Windy Welly

Even though I’m living in Wellington now, I also spent a month living in the suburbs around the city waaaaaaay back at the beginning of the year. (Remember the socially-conscious jeweler and holistic-healing family I volunteered with? Yeah.) So while I’m spending my time looking for a job and settling into my new apartment (!!!), here’s a bit of an introduction to my favorite city in NZ:

Wellington is technically the capital of New Zealand, but you wouldn’t know it to look at it. Compared to Auckland, it’s tiny (approximately 500,000 regional residents in Welly versus  1.5 million in Auckland!). It’s also far more laid back and conspicuously lacking in the high-rise buildings and stressful, congested streets I’ve come to associate with big city living. Not to say that traffic isn’t terrible in Wellington – it just seems a lot more bearable here! The vibe of the city is laid back, creative, and intellectual, with a dash of exciting nightlife thrown in. Five universities are based in the area in addition to the seat of New Zealand’s government, so you’re never at a loss for intellectual stimulation. The city’s also chocka with art, music, and creative architecture – there are at least 10 museums within ten minutes’ walk of one another on Wellington’s waterfront, and that’s just in the city center! The wind in the city is a constant threat to hair-do’s, but that’s also the price you pay to live next to a major harbor. Even though the city center is flat as can be, the suburbs rise sharply into the hills surrounding the city, giving the city a San Francisco-meets-Chicago-type feel. To me, it’s the definition of a ‘Kiwi’ metropolis: mellow, fun-loving, creative, and never far from the beach :)

When I first came to Wellington one of the first things I did was visit the Beehive, also known as the Executive Wing of New Zealand’s Parliament.  The controversial building (so-called because of its uncanny resemblance to the home of those buzzing, stinging insects) was designed and built over ten years between 1969 and 1979, and houses all of the official offices for the Parliamentary Ministers. The Beehive isn’t that exciting apart from its appearance, but they do run free tours of the Parliamentary Wing from inside, which are far more interesting and informative! (Yes, of course I am a huge nerd and took a tour of Parliament by myself.) For example, on my tour I learned that NZ has only had a parliamentary government since 1869, and didn’t gain their independence from Britain until 1947 (!). I also learned that Parliament House and the Parliamentary Library are able to withstand an earthquake of up to 7.5 on the Richter Scale thanks to a base isolation underneath the entire structure. That might not sound very fascinating, but then they show you the basement, where the entire building has been isolated from its foundations and set on massive springs and steel/rubber bearings. It’s hard to imagine the entire building shifting from side to side on top of huge rolling pins, but that’s exactly what it’s designed to do. (It’s a good thing too, considering a major fault line is only 400m away!) I also got to see the impressive collection of tea sets and international memorabilia spread throughout the Parliamentary grounds (seriously), and got to sit in on a Parliamentary session where they were excitedly debating business credit (or something like that… I wasn’t listening all that carefully).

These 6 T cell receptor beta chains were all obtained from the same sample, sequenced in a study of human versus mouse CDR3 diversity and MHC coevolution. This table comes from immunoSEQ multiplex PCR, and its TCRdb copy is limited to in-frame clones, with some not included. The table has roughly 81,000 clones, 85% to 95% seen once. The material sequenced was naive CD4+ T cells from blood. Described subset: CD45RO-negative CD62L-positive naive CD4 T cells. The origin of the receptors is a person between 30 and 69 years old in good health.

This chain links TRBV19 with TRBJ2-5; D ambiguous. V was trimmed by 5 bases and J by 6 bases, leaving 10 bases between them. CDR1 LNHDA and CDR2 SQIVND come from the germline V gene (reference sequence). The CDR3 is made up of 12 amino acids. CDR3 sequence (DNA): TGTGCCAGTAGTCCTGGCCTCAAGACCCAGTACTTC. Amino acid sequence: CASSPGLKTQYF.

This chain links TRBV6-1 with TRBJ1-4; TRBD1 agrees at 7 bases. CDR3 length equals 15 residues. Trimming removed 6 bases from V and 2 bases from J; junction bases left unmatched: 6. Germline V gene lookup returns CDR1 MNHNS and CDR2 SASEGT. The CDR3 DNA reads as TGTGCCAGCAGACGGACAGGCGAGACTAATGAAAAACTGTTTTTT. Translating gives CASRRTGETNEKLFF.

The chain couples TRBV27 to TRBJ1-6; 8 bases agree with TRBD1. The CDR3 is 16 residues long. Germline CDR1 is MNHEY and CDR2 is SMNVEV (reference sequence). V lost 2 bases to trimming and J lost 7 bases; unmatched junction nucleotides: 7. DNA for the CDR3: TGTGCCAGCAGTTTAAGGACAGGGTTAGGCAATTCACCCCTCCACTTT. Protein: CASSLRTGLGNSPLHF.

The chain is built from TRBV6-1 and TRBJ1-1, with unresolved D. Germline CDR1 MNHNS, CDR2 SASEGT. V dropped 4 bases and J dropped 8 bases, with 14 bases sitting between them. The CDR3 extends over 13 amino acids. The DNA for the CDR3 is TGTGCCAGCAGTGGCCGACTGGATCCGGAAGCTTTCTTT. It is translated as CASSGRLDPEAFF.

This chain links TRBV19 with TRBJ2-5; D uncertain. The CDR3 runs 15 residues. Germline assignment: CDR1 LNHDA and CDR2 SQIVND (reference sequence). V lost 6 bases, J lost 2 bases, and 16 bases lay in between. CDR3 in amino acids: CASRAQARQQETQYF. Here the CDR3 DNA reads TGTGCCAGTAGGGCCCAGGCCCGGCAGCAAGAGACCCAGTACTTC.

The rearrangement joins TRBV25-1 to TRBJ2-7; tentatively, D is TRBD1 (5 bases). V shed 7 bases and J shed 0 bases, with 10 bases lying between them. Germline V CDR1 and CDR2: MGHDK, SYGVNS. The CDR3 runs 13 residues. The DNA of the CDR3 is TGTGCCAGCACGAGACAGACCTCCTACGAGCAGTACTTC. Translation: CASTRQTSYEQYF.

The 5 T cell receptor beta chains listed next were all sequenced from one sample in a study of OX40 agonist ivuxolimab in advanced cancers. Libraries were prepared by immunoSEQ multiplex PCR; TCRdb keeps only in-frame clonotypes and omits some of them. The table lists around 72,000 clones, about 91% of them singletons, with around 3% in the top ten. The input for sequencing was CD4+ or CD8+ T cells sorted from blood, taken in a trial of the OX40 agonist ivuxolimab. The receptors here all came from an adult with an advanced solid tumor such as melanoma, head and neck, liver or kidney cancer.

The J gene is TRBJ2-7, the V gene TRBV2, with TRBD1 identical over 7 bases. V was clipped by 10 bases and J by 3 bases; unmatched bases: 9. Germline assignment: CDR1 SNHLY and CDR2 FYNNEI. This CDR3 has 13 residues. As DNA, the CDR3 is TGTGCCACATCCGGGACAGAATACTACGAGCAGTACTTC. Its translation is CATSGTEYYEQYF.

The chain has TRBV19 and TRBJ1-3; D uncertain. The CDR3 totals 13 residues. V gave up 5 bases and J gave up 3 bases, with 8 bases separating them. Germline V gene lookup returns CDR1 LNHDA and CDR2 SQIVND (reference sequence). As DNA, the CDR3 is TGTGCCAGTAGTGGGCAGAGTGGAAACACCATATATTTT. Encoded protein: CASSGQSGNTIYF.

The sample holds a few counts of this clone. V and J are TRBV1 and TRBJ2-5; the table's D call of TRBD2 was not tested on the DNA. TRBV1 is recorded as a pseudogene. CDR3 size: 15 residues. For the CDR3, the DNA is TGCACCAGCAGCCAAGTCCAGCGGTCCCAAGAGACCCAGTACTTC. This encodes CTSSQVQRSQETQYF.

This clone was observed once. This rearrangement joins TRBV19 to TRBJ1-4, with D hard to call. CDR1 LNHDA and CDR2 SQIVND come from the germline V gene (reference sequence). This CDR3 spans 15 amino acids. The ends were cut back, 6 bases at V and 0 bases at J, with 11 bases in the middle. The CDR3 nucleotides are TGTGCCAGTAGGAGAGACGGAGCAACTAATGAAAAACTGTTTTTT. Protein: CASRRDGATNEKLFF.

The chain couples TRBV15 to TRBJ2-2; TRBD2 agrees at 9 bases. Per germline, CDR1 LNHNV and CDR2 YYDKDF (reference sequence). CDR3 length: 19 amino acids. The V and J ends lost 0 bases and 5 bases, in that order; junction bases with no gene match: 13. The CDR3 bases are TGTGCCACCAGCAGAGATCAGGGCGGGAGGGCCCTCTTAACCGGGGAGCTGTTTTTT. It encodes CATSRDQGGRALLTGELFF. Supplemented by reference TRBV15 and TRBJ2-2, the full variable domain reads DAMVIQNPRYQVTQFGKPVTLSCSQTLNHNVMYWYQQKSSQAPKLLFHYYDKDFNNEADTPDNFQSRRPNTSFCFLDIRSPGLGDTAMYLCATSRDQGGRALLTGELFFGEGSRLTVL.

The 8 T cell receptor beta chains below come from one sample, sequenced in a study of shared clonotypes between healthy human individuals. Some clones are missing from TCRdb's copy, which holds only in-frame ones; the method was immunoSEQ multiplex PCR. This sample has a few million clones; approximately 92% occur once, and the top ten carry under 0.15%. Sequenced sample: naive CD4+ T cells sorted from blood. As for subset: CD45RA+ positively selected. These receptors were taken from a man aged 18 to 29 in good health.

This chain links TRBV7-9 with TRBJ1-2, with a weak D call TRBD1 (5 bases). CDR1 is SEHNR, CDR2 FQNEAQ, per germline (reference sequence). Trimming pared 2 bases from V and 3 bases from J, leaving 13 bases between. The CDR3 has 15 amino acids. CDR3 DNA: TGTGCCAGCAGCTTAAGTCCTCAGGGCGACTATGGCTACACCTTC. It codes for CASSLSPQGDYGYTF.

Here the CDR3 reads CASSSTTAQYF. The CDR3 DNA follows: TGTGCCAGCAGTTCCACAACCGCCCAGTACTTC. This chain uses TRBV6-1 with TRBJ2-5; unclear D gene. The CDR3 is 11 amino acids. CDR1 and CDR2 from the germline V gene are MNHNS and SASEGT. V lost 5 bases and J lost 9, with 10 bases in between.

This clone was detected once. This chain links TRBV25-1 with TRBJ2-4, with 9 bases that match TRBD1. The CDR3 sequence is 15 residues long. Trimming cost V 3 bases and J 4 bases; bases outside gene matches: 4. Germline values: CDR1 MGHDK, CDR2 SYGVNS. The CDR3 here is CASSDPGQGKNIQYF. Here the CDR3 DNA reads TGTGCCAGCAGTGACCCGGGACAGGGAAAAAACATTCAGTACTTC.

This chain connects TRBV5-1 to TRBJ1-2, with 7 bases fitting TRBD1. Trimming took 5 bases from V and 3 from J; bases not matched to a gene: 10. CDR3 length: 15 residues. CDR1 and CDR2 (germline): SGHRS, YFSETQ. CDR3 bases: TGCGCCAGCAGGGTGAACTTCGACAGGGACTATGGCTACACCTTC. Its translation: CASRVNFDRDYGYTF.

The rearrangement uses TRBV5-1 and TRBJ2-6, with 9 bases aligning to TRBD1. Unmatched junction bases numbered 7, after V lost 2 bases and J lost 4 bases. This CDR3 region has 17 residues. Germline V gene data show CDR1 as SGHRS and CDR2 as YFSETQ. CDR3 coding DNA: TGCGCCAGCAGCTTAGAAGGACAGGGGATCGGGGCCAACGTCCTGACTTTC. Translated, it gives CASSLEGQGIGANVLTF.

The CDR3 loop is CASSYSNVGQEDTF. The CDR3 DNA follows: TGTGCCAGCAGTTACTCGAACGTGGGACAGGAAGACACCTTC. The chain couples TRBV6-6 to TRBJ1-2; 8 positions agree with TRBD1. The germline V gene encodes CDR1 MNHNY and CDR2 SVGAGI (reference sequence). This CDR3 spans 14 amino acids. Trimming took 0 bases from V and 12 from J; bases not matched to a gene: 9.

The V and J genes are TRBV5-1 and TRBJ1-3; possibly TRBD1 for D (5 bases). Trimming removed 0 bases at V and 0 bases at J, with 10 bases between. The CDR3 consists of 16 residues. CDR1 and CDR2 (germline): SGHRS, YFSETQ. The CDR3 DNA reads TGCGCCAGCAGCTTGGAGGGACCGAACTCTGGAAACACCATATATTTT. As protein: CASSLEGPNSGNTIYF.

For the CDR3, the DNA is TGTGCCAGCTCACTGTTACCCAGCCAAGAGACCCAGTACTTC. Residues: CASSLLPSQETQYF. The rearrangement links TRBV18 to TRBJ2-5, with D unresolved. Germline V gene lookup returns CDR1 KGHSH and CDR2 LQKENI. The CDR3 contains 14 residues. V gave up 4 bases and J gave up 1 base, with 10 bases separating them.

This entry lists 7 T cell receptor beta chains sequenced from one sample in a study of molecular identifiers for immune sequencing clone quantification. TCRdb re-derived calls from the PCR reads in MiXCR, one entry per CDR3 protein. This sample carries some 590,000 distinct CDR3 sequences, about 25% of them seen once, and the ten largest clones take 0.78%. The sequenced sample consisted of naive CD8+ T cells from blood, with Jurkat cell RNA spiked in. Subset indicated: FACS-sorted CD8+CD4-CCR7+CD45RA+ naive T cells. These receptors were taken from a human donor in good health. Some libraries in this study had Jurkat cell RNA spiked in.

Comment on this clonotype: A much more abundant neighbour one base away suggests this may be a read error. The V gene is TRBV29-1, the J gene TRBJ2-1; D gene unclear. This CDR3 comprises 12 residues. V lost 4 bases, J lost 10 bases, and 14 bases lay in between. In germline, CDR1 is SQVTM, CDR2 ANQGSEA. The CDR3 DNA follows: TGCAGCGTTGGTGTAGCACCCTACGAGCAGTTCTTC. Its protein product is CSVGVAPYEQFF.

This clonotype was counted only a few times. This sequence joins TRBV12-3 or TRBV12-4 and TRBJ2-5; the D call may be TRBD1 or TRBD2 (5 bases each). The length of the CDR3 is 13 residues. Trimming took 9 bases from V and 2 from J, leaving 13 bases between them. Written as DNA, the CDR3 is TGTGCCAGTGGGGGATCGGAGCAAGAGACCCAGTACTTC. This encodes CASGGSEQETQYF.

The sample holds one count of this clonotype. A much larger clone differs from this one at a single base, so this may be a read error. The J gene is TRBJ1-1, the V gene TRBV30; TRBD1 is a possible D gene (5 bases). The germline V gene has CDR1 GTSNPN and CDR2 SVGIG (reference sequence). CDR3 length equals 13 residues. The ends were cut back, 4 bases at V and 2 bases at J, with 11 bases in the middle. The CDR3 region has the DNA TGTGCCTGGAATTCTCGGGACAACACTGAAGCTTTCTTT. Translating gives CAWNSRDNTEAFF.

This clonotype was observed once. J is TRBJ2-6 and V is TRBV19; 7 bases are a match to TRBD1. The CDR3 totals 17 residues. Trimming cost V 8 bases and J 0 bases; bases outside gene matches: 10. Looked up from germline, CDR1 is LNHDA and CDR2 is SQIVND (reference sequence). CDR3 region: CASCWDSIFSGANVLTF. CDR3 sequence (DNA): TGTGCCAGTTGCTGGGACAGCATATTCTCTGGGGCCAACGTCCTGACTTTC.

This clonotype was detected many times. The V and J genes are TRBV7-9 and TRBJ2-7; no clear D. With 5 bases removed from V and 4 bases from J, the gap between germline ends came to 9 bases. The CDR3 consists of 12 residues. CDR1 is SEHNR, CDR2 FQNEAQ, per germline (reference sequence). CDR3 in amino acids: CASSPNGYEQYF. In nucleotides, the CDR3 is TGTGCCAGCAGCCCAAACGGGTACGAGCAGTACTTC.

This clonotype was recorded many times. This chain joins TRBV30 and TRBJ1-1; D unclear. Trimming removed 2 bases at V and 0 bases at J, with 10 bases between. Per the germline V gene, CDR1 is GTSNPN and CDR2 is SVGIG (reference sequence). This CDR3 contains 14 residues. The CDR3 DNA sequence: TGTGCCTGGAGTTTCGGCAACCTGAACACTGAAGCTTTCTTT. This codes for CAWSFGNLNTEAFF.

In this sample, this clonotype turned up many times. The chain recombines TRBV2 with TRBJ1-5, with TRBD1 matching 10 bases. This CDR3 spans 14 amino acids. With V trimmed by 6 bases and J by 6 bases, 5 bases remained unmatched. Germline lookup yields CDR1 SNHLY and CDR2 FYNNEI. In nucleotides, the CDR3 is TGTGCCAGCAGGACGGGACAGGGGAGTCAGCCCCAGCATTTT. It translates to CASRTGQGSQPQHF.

The Beehive, and Parliament right next door

Of course, one can’t avoid visiting the waterfront when you visit Wellington, considering that the entire city is built around the harbor. The city council has done an amazing job landscaping the area – it’s full of museums and public artwork, and on a sunny day you can sit on one of the many terraced public lawns and enjoy the sunshine and the view of the water. From there it’s also just a short walk over the City-to-Sea bridge to Civic Square, which marks the boundary between the financial district to the north and the entertainment district to the south. It’s bordered on three sides by the City Gallery, the Michael Fowler Centre, and the central library, but the biggest attraction is the floating ball of silver ferns suspended in midair above the cobblestones. The sculpture was designed by Neil Dawson, and has grown to become one of the most iconic images of Wellington.

Inside Civic Square, with the Neil Dawson sculpture suspended overhead

Outside the Central Library

And, any trip to Wellington has to be capped off with a ride on the cable car and trip to the Botanic Gardens overlooking the city. I lucked out on my visit and was graced with blue skies and a brisk wind (even though all of the museums and the observatory were closed since it was after 5 o’clock!). Even so, I got to appreciate the kilometers of terraced gardens and playgrounds, and the ultimate tourist thrill of a round-trip cable car ride! Lucky me indeed :)

Cable car heaven

The sundial clock outside Carter Observatory

Gardens and green growing joy

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